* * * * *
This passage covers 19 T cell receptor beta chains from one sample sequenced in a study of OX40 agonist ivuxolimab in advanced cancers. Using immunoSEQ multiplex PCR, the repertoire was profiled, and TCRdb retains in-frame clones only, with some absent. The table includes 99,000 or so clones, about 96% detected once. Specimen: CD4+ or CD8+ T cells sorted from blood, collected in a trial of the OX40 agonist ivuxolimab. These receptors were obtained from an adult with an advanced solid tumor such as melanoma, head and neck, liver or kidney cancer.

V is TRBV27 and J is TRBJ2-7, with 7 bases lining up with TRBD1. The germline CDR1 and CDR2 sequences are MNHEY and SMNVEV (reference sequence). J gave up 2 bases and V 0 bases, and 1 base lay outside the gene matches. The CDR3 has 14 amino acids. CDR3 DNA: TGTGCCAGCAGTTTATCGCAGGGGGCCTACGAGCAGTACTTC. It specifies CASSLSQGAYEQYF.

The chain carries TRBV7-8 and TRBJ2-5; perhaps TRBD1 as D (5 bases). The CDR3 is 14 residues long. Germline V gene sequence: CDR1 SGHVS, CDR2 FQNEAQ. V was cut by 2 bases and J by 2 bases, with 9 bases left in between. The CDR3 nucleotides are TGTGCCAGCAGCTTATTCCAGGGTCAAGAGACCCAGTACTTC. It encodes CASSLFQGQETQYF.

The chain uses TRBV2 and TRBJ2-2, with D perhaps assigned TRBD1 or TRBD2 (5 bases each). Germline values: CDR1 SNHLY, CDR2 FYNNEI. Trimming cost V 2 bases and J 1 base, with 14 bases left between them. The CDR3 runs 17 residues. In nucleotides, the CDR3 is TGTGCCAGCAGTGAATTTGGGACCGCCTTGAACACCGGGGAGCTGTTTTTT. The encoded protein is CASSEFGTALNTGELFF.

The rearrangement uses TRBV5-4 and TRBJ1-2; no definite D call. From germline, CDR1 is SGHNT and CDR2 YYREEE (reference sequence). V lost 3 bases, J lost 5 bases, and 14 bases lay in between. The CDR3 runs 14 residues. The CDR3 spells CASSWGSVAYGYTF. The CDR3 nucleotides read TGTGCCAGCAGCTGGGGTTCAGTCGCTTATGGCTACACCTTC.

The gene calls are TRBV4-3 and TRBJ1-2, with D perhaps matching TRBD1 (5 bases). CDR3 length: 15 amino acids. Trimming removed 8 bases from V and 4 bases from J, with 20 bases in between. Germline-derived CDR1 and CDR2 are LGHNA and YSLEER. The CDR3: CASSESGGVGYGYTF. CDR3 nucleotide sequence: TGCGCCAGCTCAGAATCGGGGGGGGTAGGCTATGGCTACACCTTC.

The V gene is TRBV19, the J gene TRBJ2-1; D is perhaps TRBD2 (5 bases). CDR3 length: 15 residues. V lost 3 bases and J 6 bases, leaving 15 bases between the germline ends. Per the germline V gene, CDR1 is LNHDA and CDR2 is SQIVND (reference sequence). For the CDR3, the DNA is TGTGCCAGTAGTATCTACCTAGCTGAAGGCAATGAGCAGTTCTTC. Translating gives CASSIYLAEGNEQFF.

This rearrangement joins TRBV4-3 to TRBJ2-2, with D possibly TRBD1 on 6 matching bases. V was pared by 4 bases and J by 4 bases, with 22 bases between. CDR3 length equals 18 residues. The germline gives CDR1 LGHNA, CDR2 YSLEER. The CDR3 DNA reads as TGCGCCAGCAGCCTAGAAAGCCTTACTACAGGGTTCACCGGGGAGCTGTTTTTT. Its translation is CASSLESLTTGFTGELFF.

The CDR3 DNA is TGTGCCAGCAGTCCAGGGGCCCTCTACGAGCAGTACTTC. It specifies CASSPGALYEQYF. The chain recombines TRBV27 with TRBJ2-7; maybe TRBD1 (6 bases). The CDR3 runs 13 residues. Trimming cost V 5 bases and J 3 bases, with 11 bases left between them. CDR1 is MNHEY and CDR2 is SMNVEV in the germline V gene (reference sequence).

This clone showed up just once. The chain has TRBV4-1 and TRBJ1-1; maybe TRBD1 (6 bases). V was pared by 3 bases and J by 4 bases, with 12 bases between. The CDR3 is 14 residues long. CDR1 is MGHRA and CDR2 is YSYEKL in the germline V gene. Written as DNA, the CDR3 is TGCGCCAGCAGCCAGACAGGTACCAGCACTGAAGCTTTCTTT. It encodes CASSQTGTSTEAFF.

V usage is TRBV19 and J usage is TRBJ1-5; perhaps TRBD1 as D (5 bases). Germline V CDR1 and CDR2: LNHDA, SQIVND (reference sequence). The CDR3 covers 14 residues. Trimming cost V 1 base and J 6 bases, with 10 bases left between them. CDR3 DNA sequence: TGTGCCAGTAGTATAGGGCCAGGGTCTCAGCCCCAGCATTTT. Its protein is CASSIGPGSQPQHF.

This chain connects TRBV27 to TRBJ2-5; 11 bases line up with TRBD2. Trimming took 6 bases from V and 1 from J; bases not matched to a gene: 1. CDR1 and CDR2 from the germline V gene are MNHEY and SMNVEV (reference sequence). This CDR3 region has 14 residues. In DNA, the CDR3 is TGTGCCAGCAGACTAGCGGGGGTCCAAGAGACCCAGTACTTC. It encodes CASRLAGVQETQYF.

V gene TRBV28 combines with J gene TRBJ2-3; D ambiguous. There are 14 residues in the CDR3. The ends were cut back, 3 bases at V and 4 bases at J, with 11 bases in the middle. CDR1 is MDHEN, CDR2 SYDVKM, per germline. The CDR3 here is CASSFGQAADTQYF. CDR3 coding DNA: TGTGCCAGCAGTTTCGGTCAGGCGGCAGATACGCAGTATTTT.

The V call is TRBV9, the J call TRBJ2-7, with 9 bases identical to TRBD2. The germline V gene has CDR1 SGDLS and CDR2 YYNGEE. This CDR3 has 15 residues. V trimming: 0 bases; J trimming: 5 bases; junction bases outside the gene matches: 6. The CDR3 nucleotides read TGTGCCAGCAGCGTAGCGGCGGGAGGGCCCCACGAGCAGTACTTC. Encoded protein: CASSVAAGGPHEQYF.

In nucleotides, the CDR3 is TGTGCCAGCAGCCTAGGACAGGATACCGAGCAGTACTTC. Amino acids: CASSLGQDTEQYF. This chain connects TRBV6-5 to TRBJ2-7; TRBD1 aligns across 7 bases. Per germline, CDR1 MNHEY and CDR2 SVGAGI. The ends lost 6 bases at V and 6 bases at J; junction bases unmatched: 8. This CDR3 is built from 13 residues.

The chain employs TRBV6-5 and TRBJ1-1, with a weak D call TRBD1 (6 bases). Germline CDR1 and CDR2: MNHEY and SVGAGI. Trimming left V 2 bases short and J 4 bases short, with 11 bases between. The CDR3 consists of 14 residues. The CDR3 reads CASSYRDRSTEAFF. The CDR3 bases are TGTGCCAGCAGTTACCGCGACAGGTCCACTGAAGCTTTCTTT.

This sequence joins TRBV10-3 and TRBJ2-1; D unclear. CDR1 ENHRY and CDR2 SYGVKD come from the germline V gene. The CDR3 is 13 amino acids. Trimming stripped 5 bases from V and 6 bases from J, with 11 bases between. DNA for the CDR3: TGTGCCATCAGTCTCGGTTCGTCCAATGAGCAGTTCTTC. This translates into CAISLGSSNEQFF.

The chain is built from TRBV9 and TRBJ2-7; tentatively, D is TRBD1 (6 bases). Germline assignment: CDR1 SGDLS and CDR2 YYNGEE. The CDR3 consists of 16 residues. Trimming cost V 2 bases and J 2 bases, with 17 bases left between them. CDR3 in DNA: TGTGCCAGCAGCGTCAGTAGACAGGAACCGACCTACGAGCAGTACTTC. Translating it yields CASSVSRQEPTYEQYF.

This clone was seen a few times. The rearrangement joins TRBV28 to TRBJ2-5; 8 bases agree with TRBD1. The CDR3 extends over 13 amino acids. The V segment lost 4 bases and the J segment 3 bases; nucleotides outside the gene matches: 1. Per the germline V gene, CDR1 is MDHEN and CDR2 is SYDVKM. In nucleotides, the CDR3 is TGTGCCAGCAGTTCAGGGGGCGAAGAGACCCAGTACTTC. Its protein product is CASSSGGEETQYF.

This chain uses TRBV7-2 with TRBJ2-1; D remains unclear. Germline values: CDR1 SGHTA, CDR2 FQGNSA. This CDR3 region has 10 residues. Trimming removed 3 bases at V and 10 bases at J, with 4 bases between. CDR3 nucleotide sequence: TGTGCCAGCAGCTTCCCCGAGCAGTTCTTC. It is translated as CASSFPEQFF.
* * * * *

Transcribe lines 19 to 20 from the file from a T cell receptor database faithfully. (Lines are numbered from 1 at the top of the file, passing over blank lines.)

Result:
This clone was seen a few times. The rearrangement joins TRBV28 to TRBJ2-5; 8 bases agree with TRBD1. The CDR3 extends over 13 amino acids. The V segment lost 4 bases and the J segment 3 bases; nucleotides outside the gene matches: 1. Per the germline V gene, CDR1 is MDHEN and CDR2 is SYDVKM. In nucleotides, the CDR3 is TGTGCCAGCAGTTCAGGGGGCGAAGAGACCCAGTACTTC. Its protein product is CASSSGGEETQYF.

This chain uses TRBV7-2 with TRBJ2-1; D remains unclear. Germline values: CDR1 SGHTA, CDR2 FQGNSA. This CDR3 region has 10 residues. Trimming removed 3 bases at V and 10 bases at J, with 4 bases between. CDR3 nucleotide sequence: TGTGCCAGCAGCTTCCCCGAGCAGTTCTTC. It is translated as CASSFPEQFF.